If you have suffered a personal injury because of someone’s negligence or carelessness, you may need to start a lawsuit to receive fair compensation for your injuries. Starting a personal injury lawsuit may seem complex and confusing at first, but the lawyers at Littlejohn Barristers are here to guide you through the process. Here is a brief overview of the process which may help your understanding.
Step 1: Consultation
Should you decide to consult a lawyer for your injuries, the following will typically be conducted:
A lawyer will meet with you to discuss the facts surrounding the accident and what your injuries are as a result;
The lawyer will review any documents you have in support of your case (including, but not limited to, medical records and incident reports);
If the lawyer decides that your case is viable, a fee agreement will be signed, and the attorney-client relationship will be made official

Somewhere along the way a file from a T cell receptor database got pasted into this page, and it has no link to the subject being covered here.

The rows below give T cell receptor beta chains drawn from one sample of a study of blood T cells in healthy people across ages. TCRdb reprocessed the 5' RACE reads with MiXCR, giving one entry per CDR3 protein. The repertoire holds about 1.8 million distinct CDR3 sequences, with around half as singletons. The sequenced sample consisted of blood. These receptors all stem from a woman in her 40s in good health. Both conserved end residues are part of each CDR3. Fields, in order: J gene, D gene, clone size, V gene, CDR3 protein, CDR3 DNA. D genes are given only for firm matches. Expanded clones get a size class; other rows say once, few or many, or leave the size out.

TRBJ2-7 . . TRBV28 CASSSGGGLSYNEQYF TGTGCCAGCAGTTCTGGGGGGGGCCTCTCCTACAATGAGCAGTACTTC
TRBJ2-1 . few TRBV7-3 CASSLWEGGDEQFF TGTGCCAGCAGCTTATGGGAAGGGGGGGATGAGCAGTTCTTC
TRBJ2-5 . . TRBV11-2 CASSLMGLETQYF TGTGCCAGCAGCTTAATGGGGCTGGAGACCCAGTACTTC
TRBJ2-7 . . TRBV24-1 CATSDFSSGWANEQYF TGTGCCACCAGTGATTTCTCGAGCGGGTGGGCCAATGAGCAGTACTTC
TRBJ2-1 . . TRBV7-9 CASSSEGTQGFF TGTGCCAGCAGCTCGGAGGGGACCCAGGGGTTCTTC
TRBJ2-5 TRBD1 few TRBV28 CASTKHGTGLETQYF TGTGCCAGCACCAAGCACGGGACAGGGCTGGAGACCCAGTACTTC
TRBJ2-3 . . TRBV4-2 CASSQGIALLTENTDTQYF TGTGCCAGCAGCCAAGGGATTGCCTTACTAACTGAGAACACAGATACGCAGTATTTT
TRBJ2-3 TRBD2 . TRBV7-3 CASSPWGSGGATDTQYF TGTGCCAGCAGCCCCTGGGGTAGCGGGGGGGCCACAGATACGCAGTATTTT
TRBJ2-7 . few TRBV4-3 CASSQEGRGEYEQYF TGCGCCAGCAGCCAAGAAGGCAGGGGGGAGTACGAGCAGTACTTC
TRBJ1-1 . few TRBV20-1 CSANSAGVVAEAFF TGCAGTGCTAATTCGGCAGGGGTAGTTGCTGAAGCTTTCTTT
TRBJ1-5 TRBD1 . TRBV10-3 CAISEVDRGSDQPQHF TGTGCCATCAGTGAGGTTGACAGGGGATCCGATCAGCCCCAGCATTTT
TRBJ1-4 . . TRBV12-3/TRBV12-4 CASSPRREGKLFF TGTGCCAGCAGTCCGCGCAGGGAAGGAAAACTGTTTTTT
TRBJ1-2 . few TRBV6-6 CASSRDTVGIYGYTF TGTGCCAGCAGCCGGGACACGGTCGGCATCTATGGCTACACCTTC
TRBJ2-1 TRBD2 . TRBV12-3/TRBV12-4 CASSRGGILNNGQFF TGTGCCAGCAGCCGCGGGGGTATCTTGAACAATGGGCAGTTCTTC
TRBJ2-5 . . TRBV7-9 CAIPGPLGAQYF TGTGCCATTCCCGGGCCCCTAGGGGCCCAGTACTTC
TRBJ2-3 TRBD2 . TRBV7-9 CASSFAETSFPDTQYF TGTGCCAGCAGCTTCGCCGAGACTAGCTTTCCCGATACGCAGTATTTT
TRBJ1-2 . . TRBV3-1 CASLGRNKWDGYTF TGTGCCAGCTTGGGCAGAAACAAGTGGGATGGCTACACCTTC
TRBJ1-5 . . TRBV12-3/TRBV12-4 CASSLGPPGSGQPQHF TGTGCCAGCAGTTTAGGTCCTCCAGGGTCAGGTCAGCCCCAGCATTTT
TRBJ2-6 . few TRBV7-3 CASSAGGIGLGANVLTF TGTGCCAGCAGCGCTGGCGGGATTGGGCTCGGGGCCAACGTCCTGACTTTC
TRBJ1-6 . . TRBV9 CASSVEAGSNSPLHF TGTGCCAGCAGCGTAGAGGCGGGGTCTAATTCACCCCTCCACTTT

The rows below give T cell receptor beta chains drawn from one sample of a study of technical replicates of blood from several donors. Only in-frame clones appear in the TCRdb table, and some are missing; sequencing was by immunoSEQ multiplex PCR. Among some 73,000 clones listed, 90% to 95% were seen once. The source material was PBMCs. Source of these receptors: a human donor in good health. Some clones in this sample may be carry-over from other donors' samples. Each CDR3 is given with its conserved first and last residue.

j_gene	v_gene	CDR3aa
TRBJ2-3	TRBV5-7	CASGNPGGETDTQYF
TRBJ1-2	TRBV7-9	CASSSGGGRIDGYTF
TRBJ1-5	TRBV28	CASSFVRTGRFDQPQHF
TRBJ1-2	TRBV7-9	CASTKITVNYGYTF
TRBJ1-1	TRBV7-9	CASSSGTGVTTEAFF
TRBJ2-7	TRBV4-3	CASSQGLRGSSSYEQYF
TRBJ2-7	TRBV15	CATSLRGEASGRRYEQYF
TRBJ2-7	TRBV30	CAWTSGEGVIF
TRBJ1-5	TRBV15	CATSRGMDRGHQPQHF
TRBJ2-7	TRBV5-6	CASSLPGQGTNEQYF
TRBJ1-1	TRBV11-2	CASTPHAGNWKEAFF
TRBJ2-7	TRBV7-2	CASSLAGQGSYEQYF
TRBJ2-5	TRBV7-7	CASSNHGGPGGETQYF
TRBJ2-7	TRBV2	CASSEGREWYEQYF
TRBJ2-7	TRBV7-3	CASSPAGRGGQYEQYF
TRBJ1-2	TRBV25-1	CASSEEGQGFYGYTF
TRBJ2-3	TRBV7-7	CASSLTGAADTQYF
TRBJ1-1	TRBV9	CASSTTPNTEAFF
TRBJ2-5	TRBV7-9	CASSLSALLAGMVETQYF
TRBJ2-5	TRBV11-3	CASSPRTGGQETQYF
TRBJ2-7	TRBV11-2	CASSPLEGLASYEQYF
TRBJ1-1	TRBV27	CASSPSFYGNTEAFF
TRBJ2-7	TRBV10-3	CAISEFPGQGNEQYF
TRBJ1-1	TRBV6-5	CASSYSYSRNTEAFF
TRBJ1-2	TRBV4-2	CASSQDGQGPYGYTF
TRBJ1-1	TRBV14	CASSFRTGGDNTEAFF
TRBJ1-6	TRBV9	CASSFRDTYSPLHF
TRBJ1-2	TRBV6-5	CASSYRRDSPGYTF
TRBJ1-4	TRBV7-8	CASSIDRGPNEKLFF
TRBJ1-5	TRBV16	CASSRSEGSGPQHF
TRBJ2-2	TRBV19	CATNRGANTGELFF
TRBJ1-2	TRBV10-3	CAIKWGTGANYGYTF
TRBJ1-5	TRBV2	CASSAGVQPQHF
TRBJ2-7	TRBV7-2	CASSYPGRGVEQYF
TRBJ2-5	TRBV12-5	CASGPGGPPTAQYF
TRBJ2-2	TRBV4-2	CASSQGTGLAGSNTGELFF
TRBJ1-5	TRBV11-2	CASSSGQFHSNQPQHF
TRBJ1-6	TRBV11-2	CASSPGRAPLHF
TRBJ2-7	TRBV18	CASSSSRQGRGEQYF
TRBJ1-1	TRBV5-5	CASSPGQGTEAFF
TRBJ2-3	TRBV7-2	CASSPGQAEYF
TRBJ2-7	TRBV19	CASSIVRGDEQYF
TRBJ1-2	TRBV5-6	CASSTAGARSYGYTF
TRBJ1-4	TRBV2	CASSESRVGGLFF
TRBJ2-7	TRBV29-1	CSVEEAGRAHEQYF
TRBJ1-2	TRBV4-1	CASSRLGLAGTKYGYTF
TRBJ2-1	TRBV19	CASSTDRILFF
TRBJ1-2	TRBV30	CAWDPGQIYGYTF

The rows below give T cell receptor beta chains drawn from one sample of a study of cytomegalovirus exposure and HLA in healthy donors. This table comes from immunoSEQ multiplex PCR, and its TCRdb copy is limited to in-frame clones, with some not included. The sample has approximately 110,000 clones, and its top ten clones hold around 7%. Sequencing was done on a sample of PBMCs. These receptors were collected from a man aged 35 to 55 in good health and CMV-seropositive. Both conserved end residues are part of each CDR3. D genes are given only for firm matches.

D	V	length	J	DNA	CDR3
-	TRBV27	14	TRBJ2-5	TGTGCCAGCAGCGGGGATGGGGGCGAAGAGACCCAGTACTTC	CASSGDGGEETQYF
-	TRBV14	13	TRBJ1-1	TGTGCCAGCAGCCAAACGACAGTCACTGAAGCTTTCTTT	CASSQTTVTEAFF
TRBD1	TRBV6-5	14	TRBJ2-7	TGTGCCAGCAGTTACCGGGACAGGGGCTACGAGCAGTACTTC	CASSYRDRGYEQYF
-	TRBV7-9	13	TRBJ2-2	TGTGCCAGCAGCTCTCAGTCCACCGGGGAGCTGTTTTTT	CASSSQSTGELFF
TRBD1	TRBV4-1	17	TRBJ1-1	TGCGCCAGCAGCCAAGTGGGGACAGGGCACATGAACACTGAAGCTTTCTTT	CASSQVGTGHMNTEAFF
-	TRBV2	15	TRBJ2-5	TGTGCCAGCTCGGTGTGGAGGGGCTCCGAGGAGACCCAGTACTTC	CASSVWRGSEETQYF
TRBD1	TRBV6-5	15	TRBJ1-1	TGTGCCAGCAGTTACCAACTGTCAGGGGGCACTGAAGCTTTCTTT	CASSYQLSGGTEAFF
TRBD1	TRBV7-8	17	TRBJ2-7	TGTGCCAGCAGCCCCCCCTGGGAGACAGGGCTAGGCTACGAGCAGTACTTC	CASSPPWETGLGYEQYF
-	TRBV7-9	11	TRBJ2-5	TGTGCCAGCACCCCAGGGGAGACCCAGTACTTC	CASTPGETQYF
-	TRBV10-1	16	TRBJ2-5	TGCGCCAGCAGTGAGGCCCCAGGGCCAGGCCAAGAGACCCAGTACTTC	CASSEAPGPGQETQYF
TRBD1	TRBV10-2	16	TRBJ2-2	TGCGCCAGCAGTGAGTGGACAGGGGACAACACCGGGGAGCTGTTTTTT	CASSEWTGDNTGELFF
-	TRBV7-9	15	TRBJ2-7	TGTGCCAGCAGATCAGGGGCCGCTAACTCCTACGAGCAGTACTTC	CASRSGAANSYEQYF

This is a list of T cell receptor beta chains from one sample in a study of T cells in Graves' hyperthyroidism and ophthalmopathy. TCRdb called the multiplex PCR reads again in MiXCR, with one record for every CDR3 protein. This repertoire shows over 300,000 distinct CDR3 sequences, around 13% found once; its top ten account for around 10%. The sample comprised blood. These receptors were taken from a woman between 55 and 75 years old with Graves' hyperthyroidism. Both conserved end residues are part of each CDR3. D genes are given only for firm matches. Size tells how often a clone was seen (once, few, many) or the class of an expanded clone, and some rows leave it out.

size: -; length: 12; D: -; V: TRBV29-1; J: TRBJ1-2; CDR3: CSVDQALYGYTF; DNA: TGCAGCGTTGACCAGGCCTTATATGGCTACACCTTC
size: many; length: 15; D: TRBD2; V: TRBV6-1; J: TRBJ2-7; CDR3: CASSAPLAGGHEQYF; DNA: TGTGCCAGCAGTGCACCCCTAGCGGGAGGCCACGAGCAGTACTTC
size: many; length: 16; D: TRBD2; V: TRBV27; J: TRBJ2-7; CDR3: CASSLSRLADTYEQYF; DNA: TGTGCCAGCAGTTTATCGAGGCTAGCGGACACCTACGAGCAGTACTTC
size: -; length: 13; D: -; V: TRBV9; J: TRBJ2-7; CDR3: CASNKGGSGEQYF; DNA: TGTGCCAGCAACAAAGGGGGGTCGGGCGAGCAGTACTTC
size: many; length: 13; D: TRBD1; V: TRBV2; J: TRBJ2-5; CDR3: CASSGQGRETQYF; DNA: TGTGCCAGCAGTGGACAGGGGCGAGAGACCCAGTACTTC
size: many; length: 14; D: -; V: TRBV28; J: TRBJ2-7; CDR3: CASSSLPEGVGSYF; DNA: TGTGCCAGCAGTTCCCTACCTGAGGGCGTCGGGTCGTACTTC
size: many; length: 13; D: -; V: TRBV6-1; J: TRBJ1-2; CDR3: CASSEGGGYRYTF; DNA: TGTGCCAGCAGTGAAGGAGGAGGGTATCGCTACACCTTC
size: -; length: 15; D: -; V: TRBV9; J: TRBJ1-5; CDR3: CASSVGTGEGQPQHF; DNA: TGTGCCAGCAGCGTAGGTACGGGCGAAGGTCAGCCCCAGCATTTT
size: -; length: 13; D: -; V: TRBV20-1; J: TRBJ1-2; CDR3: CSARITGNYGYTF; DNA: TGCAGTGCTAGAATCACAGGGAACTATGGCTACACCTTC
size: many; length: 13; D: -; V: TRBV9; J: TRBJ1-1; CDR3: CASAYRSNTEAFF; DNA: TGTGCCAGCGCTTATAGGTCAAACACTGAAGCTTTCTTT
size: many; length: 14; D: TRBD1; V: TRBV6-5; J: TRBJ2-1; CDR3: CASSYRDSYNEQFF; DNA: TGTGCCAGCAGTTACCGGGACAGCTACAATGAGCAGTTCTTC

Step 2: Preparation and Exchange of the Pleadings To begin an Ontario lawsuit, your lawyer will draft the document that begins the process, called the “Statement of Claim.” This will be filed with the appropriate Court. These are the basic pleadings in a personal injury case in Ontario: a. Statement of claim: The statement of claim sets out your injuries and the party responsible for causing the injuries. This document sets out the amount of compensation claimed and the relevant facts which support your entitlement to that money b. Statement of defence: In response to the statement of claim, the lawyer for the defendant will prepare and serve a statement of defence to your lawyer. This statement usually includes legal defences or denials of the plaintiff’s statements Your lawyer may decide to serve a reply to the legal defences or denials contained in the statement of defence. Once the exchange of pleadings has been completed, the parties may decide to participate in discovery. Step 3: Discovery The next step in the process is the opportunity to participate in oral discovery under oath (or testimony). This process involves the exchanging of evidence relating to your claim against the defendant and the defences raised in the statement of defence. You will be questioned by the lawyer(s) for the defendant(s), and your lawyer will examine the defendant. Step 4: Mediation In civil cases in Ontario, including personal injury, mandatory participation in a 3-hour mediation is required in several areas of the province. Mediation is a way to avoid the long process of trial by providing a way for people to settle disputes outside of court. Working together with the lawyers involved, a neutral mediator will attempt to help the disputing parties reach a solution which works for them. Step 5: Pre-trial Conference If the parties involved in the lawsuit cannot reach a settlement through mediation or on their own, their lawyers must attend a pre-trial conference (approximately three to six months before your trial). This conference involves a discussion with the judge about the strengths and weaknesses of each party’s position. In many cases, the judge will provide their opinion of the case, which may be useful in resolving the case. Step 6: Trial If a settlement is not reached, the case will be scheduled for trial. At trial, a judge or jury will hear the evidence presented by your lawyer and the defendant’s lawyer. After hearing the evidence, the judge or jurors render a verdict favouring one of the parties. Step 7: Appeal (Optional) If a party feels that the verdict at trial was incorrect in law, they may have the opportunity to appeal the decision.